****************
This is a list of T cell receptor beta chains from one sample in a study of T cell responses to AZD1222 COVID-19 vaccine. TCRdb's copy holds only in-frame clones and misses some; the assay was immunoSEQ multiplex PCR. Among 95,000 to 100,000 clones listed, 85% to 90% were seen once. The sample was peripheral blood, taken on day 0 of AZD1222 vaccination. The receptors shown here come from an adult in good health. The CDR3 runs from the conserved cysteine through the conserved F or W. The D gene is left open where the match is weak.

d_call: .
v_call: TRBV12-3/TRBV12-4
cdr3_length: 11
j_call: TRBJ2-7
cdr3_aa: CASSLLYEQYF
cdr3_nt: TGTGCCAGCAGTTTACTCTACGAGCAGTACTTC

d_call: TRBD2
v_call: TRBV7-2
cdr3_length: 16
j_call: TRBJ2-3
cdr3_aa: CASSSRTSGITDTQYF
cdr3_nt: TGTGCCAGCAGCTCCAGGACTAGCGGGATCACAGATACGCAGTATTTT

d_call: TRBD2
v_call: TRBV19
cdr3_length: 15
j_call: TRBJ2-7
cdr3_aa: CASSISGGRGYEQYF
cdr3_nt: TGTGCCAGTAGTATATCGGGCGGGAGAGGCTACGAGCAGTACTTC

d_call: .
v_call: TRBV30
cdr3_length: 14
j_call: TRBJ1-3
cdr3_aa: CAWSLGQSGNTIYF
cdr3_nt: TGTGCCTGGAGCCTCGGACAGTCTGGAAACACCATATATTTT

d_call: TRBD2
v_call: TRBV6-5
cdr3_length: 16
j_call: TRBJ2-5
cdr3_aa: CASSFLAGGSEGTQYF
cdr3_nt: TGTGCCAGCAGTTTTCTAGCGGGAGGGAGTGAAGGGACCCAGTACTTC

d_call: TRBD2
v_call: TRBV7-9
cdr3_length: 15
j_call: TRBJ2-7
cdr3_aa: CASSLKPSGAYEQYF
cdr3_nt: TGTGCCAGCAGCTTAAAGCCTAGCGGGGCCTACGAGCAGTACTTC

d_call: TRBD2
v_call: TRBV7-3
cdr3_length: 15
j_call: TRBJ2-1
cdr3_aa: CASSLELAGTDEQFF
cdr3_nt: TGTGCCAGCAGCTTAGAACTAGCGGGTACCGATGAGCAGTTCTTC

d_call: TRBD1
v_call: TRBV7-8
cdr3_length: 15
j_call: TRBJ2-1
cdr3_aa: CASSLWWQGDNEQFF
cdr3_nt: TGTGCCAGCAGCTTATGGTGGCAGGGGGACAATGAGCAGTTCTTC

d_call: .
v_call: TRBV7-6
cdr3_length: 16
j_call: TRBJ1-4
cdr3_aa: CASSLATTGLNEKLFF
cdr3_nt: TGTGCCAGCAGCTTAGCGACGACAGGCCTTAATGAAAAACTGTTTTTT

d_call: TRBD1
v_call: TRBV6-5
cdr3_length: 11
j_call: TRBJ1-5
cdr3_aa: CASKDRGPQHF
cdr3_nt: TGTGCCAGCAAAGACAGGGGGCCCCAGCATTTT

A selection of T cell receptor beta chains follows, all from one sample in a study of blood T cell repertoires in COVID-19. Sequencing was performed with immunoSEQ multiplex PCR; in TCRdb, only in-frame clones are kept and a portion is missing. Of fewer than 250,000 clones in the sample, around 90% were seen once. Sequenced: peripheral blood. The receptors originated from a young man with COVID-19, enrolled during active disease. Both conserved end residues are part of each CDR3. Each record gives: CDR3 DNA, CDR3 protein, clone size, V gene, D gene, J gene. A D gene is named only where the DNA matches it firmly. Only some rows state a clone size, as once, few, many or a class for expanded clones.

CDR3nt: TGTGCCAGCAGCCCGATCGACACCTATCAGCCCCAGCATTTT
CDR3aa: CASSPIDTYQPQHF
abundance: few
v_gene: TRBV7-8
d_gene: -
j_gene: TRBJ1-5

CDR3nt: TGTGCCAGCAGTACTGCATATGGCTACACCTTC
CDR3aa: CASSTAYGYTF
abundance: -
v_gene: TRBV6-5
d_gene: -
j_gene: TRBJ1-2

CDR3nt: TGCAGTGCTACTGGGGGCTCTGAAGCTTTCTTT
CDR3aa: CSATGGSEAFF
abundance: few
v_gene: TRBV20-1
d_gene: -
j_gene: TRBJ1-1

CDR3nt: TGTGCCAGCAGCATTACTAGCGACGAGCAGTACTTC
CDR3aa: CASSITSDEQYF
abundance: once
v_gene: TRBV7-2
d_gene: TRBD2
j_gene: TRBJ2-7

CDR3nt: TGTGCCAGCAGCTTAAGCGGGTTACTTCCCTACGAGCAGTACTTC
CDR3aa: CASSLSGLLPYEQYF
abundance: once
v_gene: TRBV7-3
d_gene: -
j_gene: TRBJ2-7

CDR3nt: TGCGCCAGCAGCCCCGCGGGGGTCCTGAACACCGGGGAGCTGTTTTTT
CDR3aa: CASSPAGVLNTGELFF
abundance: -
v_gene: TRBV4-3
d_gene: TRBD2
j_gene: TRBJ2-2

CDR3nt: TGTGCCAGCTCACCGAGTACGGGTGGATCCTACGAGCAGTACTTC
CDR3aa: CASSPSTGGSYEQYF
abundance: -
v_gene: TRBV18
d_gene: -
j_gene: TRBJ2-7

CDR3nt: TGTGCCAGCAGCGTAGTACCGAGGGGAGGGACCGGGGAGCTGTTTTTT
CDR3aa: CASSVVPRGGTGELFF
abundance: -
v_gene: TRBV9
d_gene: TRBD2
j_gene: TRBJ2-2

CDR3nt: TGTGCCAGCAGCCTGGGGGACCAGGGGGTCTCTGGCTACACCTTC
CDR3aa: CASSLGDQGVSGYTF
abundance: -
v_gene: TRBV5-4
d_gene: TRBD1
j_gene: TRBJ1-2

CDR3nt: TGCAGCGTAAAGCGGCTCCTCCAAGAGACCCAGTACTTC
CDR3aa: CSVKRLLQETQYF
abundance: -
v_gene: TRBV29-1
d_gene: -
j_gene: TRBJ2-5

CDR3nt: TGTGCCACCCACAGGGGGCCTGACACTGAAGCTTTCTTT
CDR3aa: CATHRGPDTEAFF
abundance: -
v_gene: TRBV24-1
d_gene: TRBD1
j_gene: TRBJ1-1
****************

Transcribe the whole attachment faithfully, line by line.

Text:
This is a list of T cell receptor beta chains from one sample in a study of T cell responses to AZD1222 COVID-19 vaccine. TCRdb's copy holds only in-frame clones and misses some; the assay was immunoSEQ multiplex PCR. Among 95,000 to 100,000 clones listed, 85% to 90% were seen once. The sample was peripheral blood, taken on day 0 of AZD1222 vaccination. The receptors shown here come from an adult in good health. The CDR3 runs from the conserved cysteine through the conserved F or W. The D gene is left open where the match is weak.

d_call: .
v_call: TRBV12-3/TRBV12-4
cdr3_length: 11
j_call: TRBJ2-7
cdr3_aa: CASSLLYEQYF
cdr3_nt: TGTGCCAGCAGTTTACTCTACGAGCAGTACTTC

d_call: TRBD2
v_call: TRBV7-2
cdr3_length: 16
j_call: TRBJ2-3
cdr3_aa: CASSSRTSGITDTQYF
cdr3_nt: TGTGCCAGCAGCTCCAGGACTAGCGGGATCACAGATACGCAGTATTTT

d_call: TRBD2
v_call: TRBV19
cdr3_length: 15
j_call: TRBJ2-7
cdr3_aa: CASSISGGRGYEQYF
cdr3_nt: TGTGCCAGTAGTATATCGGGCGGGAGAGGCTACGAGCAGTACTTC

d_call: .
v_call: TRBV30
cdr3_length: 14
j_call: TRBJ1-3
cdr3_aa: CAWSLGQSGNTIYF
cdr3_nt: TGTGCCTGGAGCCTCGGACAGTCTGGAAACACCATATATTTT

d_call: TRBD2
v_call: TRBV6-5
cdr3_length: 16
j_call: TRBJ2-5
cdr3_aa: CASSFLAGGSEGTQYF
cdr3_nt: TGTGCCAGCAGTTTTCTAGCGGGAGGGAGTGAAGGGACCCAGTACTTC

d_call: TRBD2
v_call: TRBV7-9
cdr3_length: 15
j_call: TRBJ2-7
cdr3_aa: CASSLKPSGAYEQYF
cdr3_nt: TGTGCCAGCAGCTTAAAGCCTAGCGGGGCCTACGAGCAGTACTTC

d_call: TRBD2
v_call: TRBV7-3
cdr3_length: 15
j_call: TRBJ2-1
cdr3_aa: CASSLELAGTDEQFF
cdr3_nt: TGTGCCAGCAGCTTAGAACTAGCGGGTACCGATGAGCAGTTCTTC

d_call: TRBD1
v_call: TRBV7-8
cdr3_length: 15
j_call: TRBJ2-1
cdr3_aa: CASSLWWQGDNEQFF
cdr3_nt: TGTGCCAGCAGCTTATGGTGGCAGGGGGACAATGAGCAGTTCTTC

d_call: .
v_call: TRBV7-6
cdr3_length: 16
j_call: TRBJ1-4
cdr3_aa: CASSLATTGLNEKLFF
cdr3_nt: TGTGCCAGCAGCTTAGCGACGACAGGCCTTAATGAAAAACTGTTTTTT

d_call: TRBD1
v_call: TRBV6-5
cdr3_length: 11
j_call: TRBJ1-5
cdr3_aa: CASKDRGPQHF
cdr3_nt: TGTGCCAGCAAAGACAGGGGGCCCCAGCATTTT

A selection of T cell receptor beta chains follows, all from one sample in a study of blood T cell repertoires in COVID-19. Sequencing was performed with immunoSEQ multiplex PCR; in TCRdb, only in-frame clones are kept and a portion is missing. Of fewer than 250,000 clones in the sample, around 90% were seen once. Sequenced: peripheral blood. The receptors originated from a young man with COVID-19, enrolled during active disease. Both conserved end residues are part of each CDR3. Each record gives: CDR3 DNA, CDR3 protein, clone size, V gene, D gene, J gene. A D gene is named only where the DNA matches it firmly. Only some rows state a clone size, as once, few, many or a class for expanded clones.

CDR3nt: TGTGCCAGCAGCCCGATCGACACCTATCAGCCCCAGCATTTT
CDR3aa: CASSPIDTYQPQHF
abundance: few
v_gene: TRBV7-8
d_gene: -
j_gene: TRBJ1-5

CDR3nt: TGTGCCAGCAGTACTGCATATGGCTACACCTTC
CDR3aa: CASSTAYGYTF
abundance: -
v_gene: TRBV6-5
d_gene: -
j_gene: TRBJ1-2

CDR3nt: TGCAGTGCTACTGGGGGCTCTGAAGCTTTCTTT
CDR3aa: CSATGGSEAFF
abundance: few
v_gene: TRBV20-1
d_gene: -
j_gene: TRBJ1-1

CDR3nt: TGTGCCAGCAGCATTACTAGCGACGAGCAGTACTTC
CDR3aa: CASSITSDEQYF
abundance: once
v_gene: TRBV7-2
d_gene: TRBD2
j_gene: TRBJ2-7

CDR3nt: TGTGCCAGCAGCTTAAGCGGGTTACTTCCCTACGAGCAGTACTTC
CDR3aa: CASSLSGLLPYEQYF
abundance: once
v_gene: TRBV7-3
d_gene: -
j_gene: TRBJ2-7

CDR3nt: TGCGCCAGCAGCCCCGCGGGGGTCCTGAACACCGGGGAGCTGTTTTTT
CDR3aa: CASSPAGVLNTGELFF
abundance: -
v_gene: TRBV4-3
d_gene: TRBD2
j_gene: TRBJ2-2

CDR3nt: TGTGCCAGCTCACCGAGTACGGGTGGATCCTACGAGCAGTACTTC
CDR3aa: CASSPSTGGSYEQYF
abundance: -
v_gene: TRBV18
d_gene: -
j_gene: TRBJ2-7

CDR3nt: TGTGCCAGCAGCGTAGTACCGAGGGGAGGGACCGGGGAGCTGTTTTTT
CDR3aa: CASSVVPRGGTGELFF
abundance: -
v_gene: TRBV9
d_gene: TRBD2
j_gene: TRBJ2-2

CDR3nt: TGTGCCAGCAGCCTGGGGGACCAGGGGGTCTCTGGCTACACCTTC
CDR3aa: CASSLGDQGVSGYTF
abundance: -
v_gene: TRBV5-4
d_gene: TRBD1
j_gene: TRBJ1-2

CDR3nt: TGCAGCGTAAAGCGGCTCCTCCAAGAGACCCAGTACTTC
CDR3aa: CSVKRLLQETQYF
abundance: -
v_gene: TRBV29-1
d_gene: -
j_gene: TRBJ2-5

CDR3nt: TGTGCCACCCACAGGGGGCCTGACACTGAAGCTTTCTTT
CDR3aa: CATHRGPDTEAFF
abundance: -
v_gene: TRBV24-1
d_gene: TRBD1
j_gene: TRBJ1-1